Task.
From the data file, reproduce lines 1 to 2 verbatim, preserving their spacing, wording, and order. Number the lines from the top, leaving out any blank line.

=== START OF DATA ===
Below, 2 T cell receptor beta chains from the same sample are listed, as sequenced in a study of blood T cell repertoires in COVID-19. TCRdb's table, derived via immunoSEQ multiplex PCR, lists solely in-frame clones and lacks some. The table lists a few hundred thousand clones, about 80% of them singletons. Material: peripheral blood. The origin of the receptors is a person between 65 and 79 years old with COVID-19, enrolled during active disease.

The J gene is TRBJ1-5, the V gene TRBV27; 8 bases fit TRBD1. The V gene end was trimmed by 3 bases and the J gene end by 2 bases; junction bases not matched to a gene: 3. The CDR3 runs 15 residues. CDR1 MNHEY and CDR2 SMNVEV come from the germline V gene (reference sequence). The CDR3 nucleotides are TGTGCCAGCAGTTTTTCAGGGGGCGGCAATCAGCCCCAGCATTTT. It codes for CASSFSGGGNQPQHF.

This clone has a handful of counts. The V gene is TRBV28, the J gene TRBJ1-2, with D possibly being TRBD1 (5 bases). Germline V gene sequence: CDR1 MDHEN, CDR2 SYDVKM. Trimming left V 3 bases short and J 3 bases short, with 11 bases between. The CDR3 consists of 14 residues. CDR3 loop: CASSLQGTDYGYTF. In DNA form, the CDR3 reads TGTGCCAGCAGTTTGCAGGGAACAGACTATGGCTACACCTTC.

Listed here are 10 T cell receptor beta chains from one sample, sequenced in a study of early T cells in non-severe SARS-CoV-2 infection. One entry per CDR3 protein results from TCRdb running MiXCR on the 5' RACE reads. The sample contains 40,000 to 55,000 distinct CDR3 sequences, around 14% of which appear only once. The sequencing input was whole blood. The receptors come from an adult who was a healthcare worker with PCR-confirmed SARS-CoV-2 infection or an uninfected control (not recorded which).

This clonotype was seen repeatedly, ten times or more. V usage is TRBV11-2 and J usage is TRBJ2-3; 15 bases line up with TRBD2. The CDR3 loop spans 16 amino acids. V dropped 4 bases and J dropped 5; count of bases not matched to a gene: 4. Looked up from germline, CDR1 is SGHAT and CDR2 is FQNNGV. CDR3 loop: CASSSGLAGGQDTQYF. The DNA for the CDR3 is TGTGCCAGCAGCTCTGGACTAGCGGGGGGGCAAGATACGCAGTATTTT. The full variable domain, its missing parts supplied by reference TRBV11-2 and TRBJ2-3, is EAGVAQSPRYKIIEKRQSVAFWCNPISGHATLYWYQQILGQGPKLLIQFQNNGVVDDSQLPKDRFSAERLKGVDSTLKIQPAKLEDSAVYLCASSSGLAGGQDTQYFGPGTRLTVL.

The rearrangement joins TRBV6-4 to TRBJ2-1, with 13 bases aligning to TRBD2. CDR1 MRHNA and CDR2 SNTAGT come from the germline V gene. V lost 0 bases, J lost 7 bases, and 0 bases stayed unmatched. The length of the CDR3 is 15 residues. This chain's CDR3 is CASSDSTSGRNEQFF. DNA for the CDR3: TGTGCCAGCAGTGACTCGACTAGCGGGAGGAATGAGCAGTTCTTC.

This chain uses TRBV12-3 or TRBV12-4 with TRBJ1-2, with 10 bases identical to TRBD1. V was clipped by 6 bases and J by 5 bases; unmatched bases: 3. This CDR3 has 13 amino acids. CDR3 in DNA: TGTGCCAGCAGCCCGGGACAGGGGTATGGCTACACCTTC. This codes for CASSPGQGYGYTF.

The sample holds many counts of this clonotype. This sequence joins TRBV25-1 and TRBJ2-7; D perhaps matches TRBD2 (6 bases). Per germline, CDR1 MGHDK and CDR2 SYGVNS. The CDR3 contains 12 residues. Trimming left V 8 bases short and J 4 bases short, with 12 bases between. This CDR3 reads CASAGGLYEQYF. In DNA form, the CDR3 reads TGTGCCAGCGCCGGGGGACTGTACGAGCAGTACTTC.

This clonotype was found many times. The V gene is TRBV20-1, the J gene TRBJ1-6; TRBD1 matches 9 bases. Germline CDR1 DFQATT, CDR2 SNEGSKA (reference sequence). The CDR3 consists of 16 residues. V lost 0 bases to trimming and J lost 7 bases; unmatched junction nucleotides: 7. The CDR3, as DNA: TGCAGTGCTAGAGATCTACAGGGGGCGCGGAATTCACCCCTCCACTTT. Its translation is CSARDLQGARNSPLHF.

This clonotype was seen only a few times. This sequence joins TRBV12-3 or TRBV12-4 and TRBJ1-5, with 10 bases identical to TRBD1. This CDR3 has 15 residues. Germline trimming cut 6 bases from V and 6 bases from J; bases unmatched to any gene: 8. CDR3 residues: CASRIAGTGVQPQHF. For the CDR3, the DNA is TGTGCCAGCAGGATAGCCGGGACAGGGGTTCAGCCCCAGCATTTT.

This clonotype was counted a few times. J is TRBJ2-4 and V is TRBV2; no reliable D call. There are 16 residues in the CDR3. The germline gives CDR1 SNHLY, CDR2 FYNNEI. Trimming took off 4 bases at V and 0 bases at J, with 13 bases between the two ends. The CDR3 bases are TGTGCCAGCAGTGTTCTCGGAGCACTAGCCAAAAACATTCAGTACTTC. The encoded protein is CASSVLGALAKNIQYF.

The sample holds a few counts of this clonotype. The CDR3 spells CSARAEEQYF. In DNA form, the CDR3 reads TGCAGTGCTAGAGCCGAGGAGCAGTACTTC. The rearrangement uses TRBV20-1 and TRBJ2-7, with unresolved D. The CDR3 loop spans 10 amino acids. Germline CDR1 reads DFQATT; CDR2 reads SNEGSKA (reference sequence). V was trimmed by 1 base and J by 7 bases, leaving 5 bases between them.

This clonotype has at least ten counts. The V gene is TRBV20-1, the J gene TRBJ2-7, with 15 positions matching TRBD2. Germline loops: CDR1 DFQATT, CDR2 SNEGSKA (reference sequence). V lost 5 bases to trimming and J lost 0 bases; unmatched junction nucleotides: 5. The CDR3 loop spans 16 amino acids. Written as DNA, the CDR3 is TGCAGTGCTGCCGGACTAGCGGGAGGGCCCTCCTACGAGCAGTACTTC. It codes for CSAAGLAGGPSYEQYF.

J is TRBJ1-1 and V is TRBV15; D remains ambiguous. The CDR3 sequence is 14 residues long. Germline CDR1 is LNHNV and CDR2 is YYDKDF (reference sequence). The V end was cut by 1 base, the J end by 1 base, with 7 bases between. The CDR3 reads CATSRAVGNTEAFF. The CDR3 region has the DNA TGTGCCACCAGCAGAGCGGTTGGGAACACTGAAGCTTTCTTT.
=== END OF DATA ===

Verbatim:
Below, 2 T cell receptor beta chains from the same sample are listed, as sequenced in a study of blood T cell repertoires in COVID-19. TCRdb's table, derived via immunoSEQ multiplex PCR, lists solely in-frame clones and lacks some. The table lists a few hundred thousand clones, about 80% of them singletons. Material: peripheral blood. The origin of the receptors is a person between 65 and 79 years old with COVID-19, enrolled during active disease.

The J gene is TRBJ1-5, the V gene TRBV27; 8 bases fit TRBD1. The V gene end was trimmed by 3 bases and the J gene end by 2 bases; junction bases not matched to a gene: 3. The CDR3 runs 15 residues. CDR1 MNHEY and CDR2 SMNVEV come from the germline V gene (reference sequence). The CDR3 nucleotides are TGTGCCAGCAGTTTTTCAGGGGGCGGCAATCAGCCCCAGCATTTT. It codes for CASSFSGGGNQPQHF.